Last Wednesday I went into town to get groceries. I stopped by Tractor Supply to get some of the antibiotics recommended earlier on this forum post. I read the insert and was stunned. There in big bold letters was the company admitting their product may make Sandy severely sick or even die. Because probiotics provide healthy bacteria to a person or pet, I was under the assumption that antibiotics were somehow "natural" too, but doing some research today just informed me that they are nothing more than regular drugs with sometimes devastating side effects. I think I'll stick to a drop of Frankincense essential oil in her fish smoothie and a drop or two of colloidal silver in her eyes. No one has ever become seriously sick or died when using natural remedies from the earth.
I wish I could see the insert you were reading. Terramycin has been around for 70 years. :? My vet has prescribed it for several pets over the years and it helped. I'll be sure to read the insert next time I have a chance.

Something I've learned here is there can be more than one approach to caring for pets, there is not just one way to do it, and it sounds like your treatment (and overall holistic approach) is working. The important thing is that she seems to be getting better. If her eyes clear up well, I hope you will post it here so others will know.

I'm not entirely sure anything is 100% safe just because it's natural. I have a very bad reaction to aloe vera, which is natural and is supposed to be beneficial and soothing for your skin, but for me it's the opposite. I also have a bad reaction to a common antibiotic that seems to work for the whole world (except me). :roll: The pharmacist called it an idiopathic reaction, meaning it was an unusual reaction that had something to do with my individual system. So you can have problems with both, natural and manmade...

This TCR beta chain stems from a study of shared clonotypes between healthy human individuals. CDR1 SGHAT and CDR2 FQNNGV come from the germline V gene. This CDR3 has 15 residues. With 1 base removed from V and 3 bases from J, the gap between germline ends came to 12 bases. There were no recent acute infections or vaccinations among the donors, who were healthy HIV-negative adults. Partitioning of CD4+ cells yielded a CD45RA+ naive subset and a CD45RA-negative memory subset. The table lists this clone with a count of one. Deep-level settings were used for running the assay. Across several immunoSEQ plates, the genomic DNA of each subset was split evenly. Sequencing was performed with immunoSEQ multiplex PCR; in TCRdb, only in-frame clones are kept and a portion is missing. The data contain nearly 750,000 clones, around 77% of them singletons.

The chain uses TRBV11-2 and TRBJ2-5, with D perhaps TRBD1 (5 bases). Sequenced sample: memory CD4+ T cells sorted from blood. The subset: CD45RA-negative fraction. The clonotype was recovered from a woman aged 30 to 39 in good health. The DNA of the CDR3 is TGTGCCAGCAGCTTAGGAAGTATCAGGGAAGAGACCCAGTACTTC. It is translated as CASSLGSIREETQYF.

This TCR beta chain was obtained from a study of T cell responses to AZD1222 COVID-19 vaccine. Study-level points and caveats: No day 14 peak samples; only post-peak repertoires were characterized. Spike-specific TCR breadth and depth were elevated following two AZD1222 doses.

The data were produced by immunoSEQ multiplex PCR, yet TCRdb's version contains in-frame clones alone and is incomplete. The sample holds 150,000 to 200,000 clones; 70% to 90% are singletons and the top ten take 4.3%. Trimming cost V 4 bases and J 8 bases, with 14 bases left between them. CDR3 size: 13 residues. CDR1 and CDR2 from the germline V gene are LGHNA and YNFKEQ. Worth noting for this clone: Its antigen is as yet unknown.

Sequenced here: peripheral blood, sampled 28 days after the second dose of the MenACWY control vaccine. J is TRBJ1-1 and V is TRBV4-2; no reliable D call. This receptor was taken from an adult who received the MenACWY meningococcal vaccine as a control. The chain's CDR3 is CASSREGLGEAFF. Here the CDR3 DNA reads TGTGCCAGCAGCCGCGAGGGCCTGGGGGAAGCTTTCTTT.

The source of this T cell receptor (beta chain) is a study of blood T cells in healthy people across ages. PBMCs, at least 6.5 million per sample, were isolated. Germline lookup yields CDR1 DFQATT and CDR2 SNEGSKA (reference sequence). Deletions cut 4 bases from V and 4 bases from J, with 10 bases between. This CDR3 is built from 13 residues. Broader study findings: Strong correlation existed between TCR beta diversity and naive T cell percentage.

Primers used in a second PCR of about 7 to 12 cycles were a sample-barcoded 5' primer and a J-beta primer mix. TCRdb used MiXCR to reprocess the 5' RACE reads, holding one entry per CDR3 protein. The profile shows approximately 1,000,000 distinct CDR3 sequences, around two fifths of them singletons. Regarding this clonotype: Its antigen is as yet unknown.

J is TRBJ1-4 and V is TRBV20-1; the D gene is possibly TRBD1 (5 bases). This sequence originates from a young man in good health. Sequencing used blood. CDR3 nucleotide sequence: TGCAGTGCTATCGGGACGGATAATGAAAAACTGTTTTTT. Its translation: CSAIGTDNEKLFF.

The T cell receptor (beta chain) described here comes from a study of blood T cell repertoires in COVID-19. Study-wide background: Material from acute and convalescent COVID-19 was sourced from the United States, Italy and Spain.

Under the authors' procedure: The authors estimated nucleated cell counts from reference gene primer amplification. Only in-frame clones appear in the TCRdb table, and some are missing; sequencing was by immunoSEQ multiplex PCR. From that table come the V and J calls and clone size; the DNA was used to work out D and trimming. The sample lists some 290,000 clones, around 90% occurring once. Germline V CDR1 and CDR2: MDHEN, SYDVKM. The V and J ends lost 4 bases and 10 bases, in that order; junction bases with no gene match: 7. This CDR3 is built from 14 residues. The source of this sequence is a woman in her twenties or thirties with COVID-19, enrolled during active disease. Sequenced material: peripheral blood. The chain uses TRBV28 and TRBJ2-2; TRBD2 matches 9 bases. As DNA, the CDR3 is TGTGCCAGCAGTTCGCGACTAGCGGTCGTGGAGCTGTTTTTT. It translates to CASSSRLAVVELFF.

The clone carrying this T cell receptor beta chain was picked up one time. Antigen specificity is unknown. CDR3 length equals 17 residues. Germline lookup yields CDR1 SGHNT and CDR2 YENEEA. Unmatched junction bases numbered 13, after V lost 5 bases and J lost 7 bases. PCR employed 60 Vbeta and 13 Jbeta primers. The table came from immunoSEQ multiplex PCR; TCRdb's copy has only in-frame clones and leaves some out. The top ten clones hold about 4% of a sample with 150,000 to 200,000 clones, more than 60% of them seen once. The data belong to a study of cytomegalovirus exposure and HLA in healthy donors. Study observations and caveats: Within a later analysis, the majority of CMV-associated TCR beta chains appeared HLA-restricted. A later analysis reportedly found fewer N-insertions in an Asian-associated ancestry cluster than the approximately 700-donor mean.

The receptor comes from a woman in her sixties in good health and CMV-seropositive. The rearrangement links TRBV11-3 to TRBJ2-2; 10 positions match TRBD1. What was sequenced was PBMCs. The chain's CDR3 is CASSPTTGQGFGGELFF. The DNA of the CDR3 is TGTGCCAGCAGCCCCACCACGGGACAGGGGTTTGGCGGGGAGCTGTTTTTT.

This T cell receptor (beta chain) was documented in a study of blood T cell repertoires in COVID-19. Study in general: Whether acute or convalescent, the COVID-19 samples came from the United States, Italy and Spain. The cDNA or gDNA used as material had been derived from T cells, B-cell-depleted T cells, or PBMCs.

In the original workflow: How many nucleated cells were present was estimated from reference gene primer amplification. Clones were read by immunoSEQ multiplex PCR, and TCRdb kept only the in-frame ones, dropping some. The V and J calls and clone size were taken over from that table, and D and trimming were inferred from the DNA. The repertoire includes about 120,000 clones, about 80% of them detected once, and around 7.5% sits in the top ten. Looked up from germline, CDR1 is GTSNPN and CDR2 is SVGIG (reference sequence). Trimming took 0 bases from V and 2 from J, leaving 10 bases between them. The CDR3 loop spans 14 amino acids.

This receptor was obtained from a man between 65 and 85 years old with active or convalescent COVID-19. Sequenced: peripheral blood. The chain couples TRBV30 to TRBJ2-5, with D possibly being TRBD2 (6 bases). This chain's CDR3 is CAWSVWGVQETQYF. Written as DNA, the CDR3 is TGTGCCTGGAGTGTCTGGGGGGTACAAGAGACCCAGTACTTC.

pioneerMan wrote: Sun Sep 26, 2021 6:34 pmBy the way her eyes are looking much batter lately, the redness is gone. One eye does seem to be larger than the other, but I can at least see the blue color again and the eye gunk is gone. I'll try to snap a photo when she has her eyes fully open so you can see.
I found an old thread with photos of a kitten with a swollen eye. Here is a link. When it says tef, that is third eye flap.

:arrow: :arrow: viewtopic.php?f=20&t=13324


pioneerMan wrote: Sun Sep 26, 2021 6:34 pmFeeding is going better. Even though I just bought 3 more syringes last Wednesday, I ended up ditching them in favor of this small feeding bottle I found on Amazon. I'm currently using the longest of the included adapters. It's made of flexible silicone, and I think Sandy likes this better than the hard plastic tip of the syringes.

https://www.amazon.com/gp/product/B0747 ... le_o01_s01
Well, cool! I was thinking she might not like something hard when I suggested the ketchup bottle, but I couldn't think of something better. That's neat! I'm attaching the photo so if the link is broken someday and someone needs it, they can see what it was.

bottle.jpg
pioneerMan wrote: Sun Sep 26, 2021 6:34 pmI watch her closely and I continue to be impressed with her improvements. The other evening she was tossing around a toy mouse. She snuggles more now with the other cats than she ever did before the coyote attack. I really think her cat buddies are giving her the moral support to hang in there. This morning I saw her trying to eat a small chicken bone I had on the feeding trays the other cats use. For the first time ever she was able to grab the small piece with her teeth enough to move it a few inches and drop it again. She has never been able to do this type of maneuver before. I'm happy for her, and glad that I didn't end her life at the vet's office the last time I was there. I almost did.
That's the best news ever! :hurray: :ecstatic: :hurray: So the injury was around maybe the second week of August, and you are beginning to see the ability to use her jaw return near the end of September. Whatever you're doing seems to be doing her a world of good. Thank goodness you gave her the chance. :angel:
pioneerMan wrote: Sun Sep 26, 2021 6:34 pm I'll post a photo of her eyes soon. Thanks everyone!
pioneerMan
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Re: The dreaded coyote attack

Post by pioneerMan »

Okay, it took a while, but I think I got three fairly good photos that show Sandy's eyes. One is clearly larger than the other, but at least it doesn't look inflamed like it once did. Comments?